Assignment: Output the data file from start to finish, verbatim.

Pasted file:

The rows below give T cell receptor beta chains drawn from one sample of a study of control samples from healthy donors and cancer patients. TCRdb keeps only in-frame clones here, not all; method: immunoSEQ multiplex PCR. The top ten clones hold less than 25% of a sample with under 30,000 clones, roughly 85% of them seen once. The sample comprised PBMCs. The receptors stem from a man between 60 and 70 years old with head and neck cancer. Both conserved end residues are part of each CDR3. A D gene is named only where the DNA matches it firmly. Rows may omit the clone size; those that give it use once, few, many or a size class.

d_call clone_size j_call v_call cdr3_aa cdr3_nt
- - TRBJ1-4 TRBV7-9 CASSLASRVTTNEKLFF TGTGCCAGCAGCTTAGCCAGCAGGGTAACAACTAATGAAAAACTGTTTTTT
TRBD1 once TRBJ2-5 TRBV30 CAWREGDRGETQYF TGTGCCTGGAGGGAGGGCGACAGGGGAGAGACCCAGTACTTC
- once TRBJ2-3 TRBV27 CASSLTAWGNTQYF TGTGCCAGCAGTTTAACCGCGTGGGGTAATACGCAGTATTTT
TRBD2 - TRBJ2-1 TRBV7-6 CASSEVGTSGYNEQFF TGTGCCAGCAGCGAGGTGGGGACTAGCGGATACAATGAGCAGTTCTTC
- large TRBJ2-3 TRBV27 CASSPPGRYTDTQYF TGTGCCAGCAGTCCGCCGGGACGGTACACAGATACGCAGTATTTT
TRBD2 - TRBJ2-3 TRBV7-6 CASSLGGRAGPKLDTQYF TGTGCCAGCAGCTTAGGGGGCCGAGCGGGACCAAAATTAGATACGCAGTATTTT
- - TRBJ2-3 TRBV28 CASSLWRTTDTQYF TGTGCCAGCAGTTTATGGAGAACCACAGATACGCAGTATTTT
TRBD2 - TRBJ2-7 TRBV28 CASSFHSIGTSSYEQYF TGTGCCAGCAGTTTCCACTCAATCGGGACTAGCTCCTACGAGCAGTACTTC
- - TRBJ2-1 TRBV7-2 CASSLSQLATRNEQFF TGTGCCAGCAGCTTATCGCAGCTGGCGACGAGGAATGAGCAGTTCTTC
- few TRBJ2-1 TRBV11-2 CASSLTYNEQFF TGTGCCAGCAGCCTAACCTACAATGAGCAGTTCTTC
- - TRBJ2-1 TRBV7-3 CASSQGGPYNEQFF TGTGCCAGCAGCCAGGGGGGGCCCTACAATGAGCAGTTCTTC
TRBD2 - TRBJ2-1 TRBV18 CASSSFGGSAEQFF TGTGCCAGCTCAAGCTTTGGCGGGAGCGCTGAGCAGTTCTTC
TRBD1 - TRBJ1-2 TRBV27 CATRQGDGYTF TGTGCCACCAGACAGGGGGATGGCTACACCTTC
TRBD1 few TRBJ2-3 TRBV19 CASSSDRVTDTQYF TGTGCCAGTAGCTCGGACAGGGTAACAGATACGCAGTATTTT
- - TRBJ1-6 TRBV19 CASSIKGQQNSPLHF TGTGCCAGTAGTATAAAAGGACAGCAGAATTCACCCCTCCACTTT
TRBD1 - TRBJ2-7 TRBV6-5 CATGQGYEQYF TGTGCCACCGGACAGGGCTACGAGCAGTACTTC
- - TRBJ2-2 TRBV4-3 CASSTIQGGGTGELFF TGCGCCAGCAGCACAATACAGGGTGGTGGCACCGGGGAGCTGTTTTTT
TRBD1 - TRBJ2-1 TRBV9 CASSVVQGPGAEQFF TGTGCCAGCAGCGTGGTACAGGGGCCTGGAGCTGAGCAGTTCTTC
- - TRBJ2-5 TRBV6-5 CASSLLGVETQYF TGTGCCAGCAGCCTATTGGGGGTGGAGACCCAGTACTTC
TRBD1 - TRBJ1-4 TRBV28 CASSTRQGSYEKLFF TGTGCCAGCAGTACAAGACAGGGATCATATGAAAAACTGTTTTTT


The rows below give T cell receptor beta chains drawn from one sample of a study of control samples from healthy donors and cancer patients. TCRdb keeps only in-frame clones here, not all; method: immunoSEQ multiplex PCR. The top ten clones hold less than 25% of a sample with under 30,000 clones, roughly 85% of them seen once. The sample comprised PBMCs. The receptors stem from a man between 60 and 70 years old with head and neck cancer. Both conserved end residues are part of each CDR3. A D gene is named only where the DNA matches it firmly. Rows may omit the clone size; those that give it use once, few, many or a size class.

d_call clone_size j_call v_call cdr3_aa cdr3_nt
- - TRBJ1-4 TRBV7-9 CASSLASRVTTNEKLFF TGTGCCAGCAGCTTAGCCAGCAGGGTAACAACTAATGAAAAACTGTTTTTT
TRBD1 once TRBJ2-5 TRBV30 CAWREGDRGETQYF TGTGCCTGGAGGGAGGGCGACAGGGGAGAGACCCAGTACTTC
- once TRBJ2-3 TRBV27 CASSLTAWGNTQYF TGTGCCAGCAGTTTAACCGCGTGGGGTAATACGCAGTATTTT
TRBD2 - TRBJ2-1 TRBV7-6 CASSEVGTSGYNEQFF TGTGCCAGCAGCGAGGTGGGGACTAGCGGATACAATGAGCAGTTCTTC
- large TRBJ2-3 TRBV27 CASSPPGRYTDTQYF TGTGCCAGCAGTCCGCCGGGACGGTACACAGATACGCAGTATTTT
TRBD2 - TRBJ2-3 TRBV7-6 CASSLGGRAGPKLDTQYF TGTGCCAGCAGCTTAGGGGGCCGAGCGGGACCAAAATTAGATACGCAGTATTTT
- - TRBJ2-3 TRBV28 CASSLWRTTDTQYF TGTGCCAGCAGTTTATGGAGAACCACAGATACGCAGTATTTT
TRBD2 - TRBJ2-7 TRBV28 CASSFHSIGTSSYEQYF TGTGCCAGCAGTTTCCACTCAATCGGGACTAGCTCCTACGAGCAGTACTTC
- - TRBJ2-1 TRBV7-2 CASSLSQLATRNEQFF TGTGCCAGCAGCTTATCGCAGCTGGCGACGAGGAATGAGCAGTTCTTC
- few TRBJ2-1 TRBV11-2 CASSLTYNEQFF TGTGCCAGCAGCCTAACCTACAATGAGCAGTTCTTC
- - TRBJ2-1 TRBV7-3 CASSQGGPYNEQFF TGTGCCAGCAGCCAGGGGGGGCCCTACAATGAGCAGTTCTTC
TRBD2 - TRBJ2-1 TRBV18 CASSSFGGSAEQFF TGTGCCAGCTCAAGCTTTGGCGGGAGCGCTGAGCAGTTCTTC
TRBD1 - TRBJ1-2 TRBV27 CATRQGDGYTF TGTGCCACCAGACAGGGGGATGGCTACACCTTC
TRBD1 few TRBJ2-3 TRBV19 CASSSDRVTDTQYF TGTGCCAGTAGCTCGGACAGGGTAACAGATACGCAGTATTTT
- - TRBJ1-6 TRBV19 CASSIKGQQNSPLHF TGTGCCAGTAGTATAAAAGGACAGCAGAATTCACCCCTCCACTTT
TRBD1 - TRBJ2-7 TRBV6-5 CATGQGYEQYF TGTGCCACCGGACAGGGCTACGAGCAGTACTTC
- - TRBJ2-2 TRBV4-3 CASSTIQGGGTGELFF TGCGCCAGCAGCACAATACAGGGTGGTGGCACCGGGGAGCTGTTTTTT
TRBD1 - TRBJ2-1 TRBV9 CASSVVQGPGAEQFF TGTGCCAGCAGCGTGGTACAGGGGCCTGGAGCTGAGCAGTTCTTC
- - TRBJ2-5 TRBV6-5 CASSLLGVETQYF TGTGCCAGCAGCCTATTGGGGGTGGAGACCCAGTACTTC
TRBD1 - TRBJ1-4 TRBV28 CASSTRQGSYEKLFF TGTGCCAGCAGTACAAGACAGGGATCATATGAAAAACTGTTTTTT